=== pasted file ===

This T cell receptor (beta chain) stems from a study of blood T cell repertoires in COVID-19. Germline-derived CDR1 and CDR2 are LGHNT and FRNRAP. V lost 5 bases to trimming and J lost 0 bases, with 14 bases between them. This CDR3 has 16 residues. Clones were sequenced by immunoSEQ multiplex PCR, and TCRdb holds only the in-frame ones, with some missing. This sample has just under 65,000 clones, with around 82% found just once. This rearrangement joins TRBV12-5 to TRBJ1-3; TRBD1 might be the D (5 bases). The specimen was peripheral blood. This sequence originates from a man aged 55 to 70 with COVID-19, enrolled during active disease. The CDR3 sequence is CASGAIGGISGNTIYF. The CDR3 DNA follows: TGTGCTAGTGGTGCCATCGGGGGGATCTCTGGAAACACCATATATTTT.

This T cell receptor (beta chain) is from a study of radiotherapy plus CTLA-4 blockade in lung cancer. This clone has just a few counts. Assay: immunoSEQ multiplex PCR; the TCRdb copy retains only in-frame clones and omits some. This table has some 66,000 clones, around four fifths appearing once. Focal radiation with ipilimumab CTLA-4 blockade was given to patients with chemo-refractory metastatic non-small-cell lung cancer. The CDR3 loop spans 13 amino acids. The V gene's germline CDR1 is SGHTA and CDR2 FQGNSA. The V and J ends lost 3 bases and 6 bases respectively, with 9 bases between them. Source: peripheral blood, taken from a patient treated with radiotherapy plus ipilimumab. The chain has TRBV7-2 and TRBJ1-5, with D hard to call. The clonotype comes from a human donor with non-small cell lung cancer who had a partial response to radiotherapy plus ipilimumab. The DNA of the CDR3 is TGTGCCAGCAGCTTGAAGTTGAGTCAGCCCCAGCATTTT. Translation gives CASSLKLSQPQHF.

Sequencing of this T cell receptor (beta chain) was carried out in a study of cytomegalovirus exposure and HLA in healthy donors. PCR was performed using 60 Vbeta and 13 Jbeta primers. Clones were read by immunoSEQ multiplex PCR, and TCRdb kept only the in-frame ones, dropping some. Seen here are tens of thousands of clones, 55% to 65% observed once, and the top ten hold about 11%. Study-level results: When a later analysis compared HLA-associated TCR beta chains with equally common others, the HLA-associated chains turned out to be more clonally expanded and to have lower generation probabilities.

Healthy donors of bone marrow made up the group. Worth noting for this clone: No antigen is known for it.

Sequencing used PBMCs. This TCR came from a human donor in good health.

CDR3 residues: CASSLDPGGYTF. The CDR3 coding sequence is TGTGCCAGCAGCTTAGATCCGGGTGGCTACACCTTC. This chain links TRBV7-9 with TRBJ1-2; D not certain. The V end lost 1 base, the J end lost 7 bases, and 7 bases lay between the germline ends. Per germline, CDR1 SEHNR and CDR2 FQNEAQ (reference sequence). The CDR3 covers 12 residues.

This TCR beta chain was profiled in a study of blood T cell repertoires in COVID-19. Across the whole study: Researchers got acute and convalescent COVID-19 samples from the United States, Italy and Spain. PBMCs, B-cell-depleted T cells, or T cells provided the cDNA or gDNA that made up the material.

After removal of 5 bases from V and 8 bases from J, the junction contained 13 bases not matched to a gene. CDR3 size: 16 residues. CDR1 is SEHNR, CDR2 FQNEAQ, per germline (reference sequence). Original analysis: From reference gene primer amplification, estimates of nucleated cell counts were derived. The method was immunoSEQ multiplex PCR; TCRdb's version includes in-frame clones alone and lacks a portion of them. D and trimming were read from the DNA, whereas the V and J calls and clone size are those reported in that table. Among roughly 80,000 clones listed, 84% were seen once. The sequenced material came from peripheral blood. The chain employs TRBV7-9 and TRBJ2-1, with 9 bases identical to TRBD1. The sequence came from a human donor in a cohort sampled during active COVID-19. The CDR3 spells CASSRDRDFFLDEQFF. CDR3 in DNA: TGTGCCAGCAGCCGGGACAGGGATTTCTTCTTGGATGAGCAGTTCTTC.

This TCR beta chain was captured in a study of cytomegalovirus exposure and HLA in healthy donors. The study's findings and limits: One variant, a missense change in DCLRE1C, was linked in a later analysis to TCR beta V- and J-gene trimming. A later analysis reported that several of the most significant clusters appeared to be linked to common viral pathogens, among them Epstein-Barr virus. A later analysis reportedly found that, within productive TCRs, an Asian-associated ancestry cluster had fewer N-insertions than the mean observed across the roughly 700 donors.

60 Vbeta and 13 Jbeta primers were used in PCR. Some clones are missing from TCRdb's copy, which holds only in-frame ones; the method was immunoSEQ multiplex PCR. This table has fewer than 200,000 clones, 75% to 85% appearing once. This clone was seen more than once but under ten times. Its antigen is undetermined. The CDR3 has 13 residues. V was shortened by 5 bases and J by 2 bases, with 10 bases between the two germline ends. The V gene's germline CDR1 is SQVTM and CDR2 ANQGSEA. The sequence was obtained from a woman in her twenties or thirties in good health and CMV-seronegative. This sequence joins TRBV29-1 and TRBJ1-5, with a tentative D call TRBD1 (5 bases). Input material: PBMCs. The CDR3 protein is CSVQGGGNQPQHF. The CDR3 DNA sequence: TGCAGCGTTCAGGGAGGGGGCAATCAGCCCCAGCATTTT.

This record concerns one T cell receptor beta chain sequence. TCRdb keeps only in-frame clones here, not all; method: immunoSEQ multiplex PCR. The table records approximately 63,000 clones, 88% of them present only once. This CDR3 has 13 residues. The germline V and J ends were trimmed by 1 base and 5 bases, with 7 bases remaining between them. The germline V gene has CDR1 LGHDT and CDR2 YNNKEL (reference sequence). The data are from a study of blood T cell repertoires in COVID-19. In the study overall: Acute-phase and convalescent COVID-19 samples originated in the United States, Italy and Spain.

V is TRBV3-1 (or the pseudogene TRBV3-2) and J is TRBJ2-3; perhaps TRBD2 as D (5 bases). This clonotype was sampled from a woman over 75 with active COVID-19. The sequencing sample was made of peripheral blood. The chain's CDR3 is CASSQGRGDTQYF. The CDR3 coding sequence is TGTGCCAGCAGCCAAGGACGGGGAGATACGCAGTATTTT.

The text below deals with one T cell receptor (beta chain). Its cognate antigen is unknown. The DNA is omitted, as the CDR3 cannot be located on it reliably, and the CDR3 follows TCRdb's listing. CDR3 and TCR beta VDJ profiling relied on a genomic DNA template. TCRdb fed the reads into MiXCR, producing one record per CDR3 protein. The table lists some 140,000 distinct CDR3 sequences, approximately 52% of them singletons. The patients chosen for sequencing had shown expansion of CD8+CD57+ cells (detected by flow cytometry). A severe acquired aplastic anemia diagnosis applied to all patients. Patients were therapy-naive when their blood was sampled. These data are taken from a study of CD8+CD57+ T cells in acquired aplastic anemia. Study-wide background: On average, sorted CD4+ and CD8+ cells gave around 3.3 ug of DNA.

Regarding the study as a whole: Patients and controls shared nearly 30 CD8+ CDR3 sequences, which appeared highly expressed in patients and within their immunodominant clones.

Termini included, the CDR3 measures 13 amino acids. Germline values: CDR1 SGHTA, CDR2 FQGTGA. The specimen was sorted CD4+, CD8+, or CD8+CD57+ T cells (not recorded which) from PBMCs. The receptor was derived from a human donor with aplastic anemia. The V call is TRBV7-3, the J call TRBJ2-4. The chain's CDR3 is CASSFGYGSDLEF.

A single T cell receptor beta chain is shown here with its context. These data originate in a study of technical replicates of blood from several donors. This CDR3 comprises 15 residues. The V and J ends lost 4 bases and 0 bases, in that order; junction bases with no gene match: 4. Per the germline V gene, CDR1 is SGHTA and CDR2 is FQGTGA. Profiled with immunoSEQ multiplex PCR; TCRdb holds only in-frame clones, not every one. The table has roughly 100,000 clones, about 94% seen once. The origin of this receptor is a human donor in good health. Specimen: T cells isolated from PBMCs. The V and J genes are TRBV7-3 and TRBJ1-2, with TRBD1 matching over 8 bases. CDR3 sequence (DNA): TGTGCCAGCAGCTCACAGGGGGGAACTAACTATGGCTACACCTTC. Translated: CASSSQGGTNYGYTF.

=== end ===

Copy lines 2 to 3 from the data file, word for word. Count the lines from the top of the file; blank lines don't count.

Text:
This T cell receptor (beta chain) is from a study of radiotherapy plus CTLA-4 blockade in lung cancer. This clone has just a few counts. Assay: immunoSEQ multiplex PCR; the TCRdb copy retains only in-frame clones and omits some. This table has some 66,000 clones, around four fifths appearing once. Focal radiation with ipilimumab CTLA-4 blockade was given to patients with chemo-refractory metastatic non-small-cell lung cancer. The CDR3 loop spans 13 amino acids. The V gene's germline CDR1 is SGHTA and CDR2 FQGNSA. The V and J ends lost 3 bases and 6 bases respectively, with 9 bases between them. Source: peripheral blood, taken from a patient treated with radiotherapy plus ipilimumab. The chain has TRBV7-2 and TRBJ1-5, with D hard to call. The clonotype comes from a human donor with non-small cell lung cancer who had a partial response to radiotherapy plus ipilimumab. The DNA of the CDR3 is TGTGCCAGCAGCTTGAAGTTGAGTCAGCCCCAGCATTTT. Translation gives CASSLKLSQPQHF.

Sequencing of this T cell receptor (beta chain) was carried out in a study of cytomegalovirus exposure and HLA in healthy donors. PCR was performed using 60 Vbeta and 13 Jbeta primers. Clones were read by immunoSEQ multiplex PCR, and TCRdb kept only the in-frame ones, dropping some. Seen here are tens of thousands of clones, 55% to 65% observed once, and the top ten hold about 11%. Study-level results: When a later analysis compared HLA-associated TCR beta chains with equally common others, the HLA-associated chains turned out to be more clonally expanded and to have lower generation probabilities.